ShareThis Page
Business

Yahoo picks exec from PayPal as CEO after 3 flops

| Thursday, Jan. 5, 2012

SAN FRANCISCO -- Yahoo's previous turnaround attempts have flopped under three leaders with dramatically different backgrounds: former movie mogul Terry Semel, beloved Yahoo co-founder Jerry Yang and profanity-spewing Silicon Valley veteran Carol Bartz.

Now the struggling Internet company is making yet another unorthodox choice with Wednesday's announcement that it has lured away Scott Thompson from a lower-profile job running eBay's thriving PayPal service to step into the pressure-packed position as Yahoo's fourth CEO in less than five years.

The appointment raised questions among analysts, since Thompson, 54, has no experience in online content and advertising, Yahoo's chief sources of revenue. The timing of Thompson's hiring also came as a surprise, given that Yahoo's board has been considering a sale of all or part of the company since firing Bartz four months ago.

With Thompson's selection, Yahoo's board is signaling that it believes the company can still rebound, despite several years of losing ground to Google and Facebook in product innovation and online advertising.

Even so, a sale of Yahoo's most prized assets -- its investments in Yahoo Japan and China's Alibaba Group -- is likely. Softbank Corp., Yahoo Japan's largest shareholder, and Alibaba Group have proposed buying back most of Yahoo's holdings in the Asian companies in a deal valued at $17 billion, according to published reports.

Yahoo Chairman Roy Bostock dismissed recent speculation that Yahoo might team up with buyout firms to take the company private.

"It has not been on our radar screen," he said yesterday. "I think it's a moot issue from my point of view."

Thompson's job will be to revive Yahoo's revenue growth and repair the company's fractured relationship with investors fed up with a litany of broken turnaround promises.

Yahoo's stock has not traded above $20 in more than three years. It dropped 51 cents, or 3 percent, yesterday to close at $15.78.

"There is no shareholder or investor who will be less patient than me," said Thompson, a Boston native who still has his hometown accent 18 years after moving to California. "We have got to be able to grow this business. There is no question that is priority No. 1."

Thompson's predecessors embraced a similar agenda with mostly dismal results.

Analysts estimate Yahoo's revenue last year totaled about $5 billion, down from nearly $7 billion in 2007. During the same span, Google's revenue soared from $17 billion to an estimated $38 billion.

Thanks largely to cost-cutting measures imposed by Bartz, Yahoo has become more profitable. Last year, it earned an estimated $1.1 billion, up from $660 million in 2007.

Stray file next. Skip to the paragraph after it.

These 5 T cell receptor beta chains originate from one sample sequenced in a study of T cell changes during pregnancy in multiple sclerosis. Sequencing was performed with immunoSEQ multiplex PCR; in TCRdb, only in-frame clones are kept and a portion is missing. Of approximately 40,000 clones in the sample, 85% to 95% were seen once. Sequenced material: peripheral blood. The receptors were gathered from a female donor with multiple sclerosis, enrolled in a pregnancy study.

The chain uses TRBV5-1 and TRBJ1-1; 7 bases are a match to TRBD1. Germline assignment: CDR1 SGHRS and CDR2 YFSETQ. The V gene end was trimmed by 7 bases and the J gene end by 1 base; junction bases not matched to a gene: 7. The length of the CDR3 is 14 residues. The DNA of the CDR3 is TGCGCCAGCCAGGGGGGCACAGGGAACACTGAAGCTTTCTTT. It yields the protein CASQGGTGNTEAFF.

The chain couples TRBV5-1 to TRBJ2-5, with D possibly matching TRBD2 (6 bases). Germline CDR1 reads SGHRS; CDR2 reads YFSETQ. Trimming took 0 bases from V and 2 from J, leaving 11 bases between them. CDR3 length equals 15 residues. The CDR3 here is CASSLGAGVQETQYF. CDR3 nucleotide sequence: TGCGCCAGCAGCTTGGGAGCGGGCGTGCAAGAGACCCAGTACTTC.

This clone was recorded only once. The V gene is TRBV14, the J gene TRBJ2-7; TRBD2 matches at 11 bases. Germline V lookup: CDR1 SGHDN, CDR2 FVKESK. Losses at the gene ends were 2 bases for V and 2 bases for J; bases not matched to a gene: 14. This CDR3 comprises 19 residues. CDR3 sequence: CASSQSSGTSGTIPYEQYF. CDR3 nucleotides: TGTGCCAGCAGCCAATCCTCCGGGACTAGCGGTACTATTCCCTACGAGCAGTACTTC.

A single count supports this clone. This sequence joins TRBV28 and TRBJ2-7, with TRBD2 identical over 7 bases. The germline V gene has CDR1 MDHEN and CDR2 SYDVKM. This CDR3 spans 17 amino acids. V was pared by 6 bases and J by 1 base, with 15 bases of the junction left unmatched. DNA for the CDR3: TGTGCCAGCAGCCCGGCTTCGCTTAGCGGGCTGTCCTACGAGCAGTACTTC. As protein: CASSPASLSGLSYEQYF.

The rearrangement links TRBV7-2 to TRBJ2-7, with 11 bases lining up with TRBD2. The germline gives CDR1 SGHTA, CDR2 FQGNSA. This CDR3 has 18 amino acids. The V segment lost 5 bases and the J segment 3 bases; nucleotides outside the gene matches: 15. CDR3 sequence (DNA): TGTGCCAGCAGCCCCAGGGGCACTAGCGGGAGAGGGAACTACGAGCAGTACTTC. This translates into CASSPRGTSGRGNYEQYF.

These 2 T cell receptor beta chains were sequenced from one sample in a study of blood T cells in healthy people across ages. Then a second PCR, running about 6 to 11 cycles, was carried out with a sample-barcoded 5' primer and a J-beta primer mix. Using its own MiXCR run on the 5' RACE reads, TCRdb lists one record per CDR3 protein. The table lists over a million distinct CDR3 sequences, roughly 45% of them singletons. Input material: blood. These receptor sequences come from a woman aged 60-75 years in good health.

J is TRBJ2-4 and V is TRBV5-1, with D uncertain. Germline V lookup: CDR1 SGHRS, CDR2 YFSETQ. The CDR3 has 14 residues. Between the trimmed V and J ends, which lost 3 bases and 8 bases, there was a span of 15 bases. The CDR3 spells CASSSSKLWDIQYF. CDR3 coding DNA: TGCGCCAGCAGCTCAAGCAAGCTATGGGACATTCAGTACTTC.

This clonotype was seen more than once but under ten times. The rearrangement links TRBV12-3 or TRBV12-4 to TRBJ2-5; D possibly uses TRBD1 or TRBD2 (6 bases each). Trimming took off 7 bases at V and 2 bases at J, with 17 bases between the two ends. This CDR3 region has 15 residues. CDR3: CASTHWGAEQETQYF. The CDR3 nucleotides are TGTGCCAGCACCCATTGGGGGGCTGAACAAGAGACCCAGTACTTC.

Still, investors are disappointed with the downturn in revenue at a time when advertisers are spending more money on the Internet.

TribLIVE commenting policy

You are solely responsible for your comments and by using TribLive.com you agree to our Terms of Service.

We moderate comments. Our goal is to provide substantive commentary for a general readership. By screening submissions, we provide a space where readers can share intelligent and informed commentary that enhances the quality of our news and information.

While most comments will be posted if they are on-topic and not abusive, moderating decisions are subjective. We will make them as carefully and consistently as we can. Because of the volume of reader comments, we cannot review individual moderation decisions with readers.

We value thoughtful comments representing a range of views that make their point quickly and politely. We make an effort to protect discussions from repeated comments either by the same reader or different readers

We follow the same standards for taste as the daily newspaper. A few things we won't tolerate: personal attacks, obscenity, vulgarity, profanity (including expletives and letters followed by dashes), commercial promotion, impersonations, incoherence, proselytizing and SHOUTING. Don't include URLs to Web sites.

We do not edit comments. They are either approved or deleted. We reserve the right to edit a comment that is quoted or excerpted in an article. In this case, we may fix spelling and punctuation.

We welcome strong opinions and criticism of our work, but we don't want comments to become bogged down with discussions of our policies and we will moderate accordingly.

We appreciate it when readers and people quoted in articles or blog posts point out errors of fact or emphasis and will investigate all assertions. But these suggestions should be sent via e-mail. To avoid distracting other readers, we won't publish comments that suggest a correction. Instead, corrections will be made in a blog post or in an article.

click me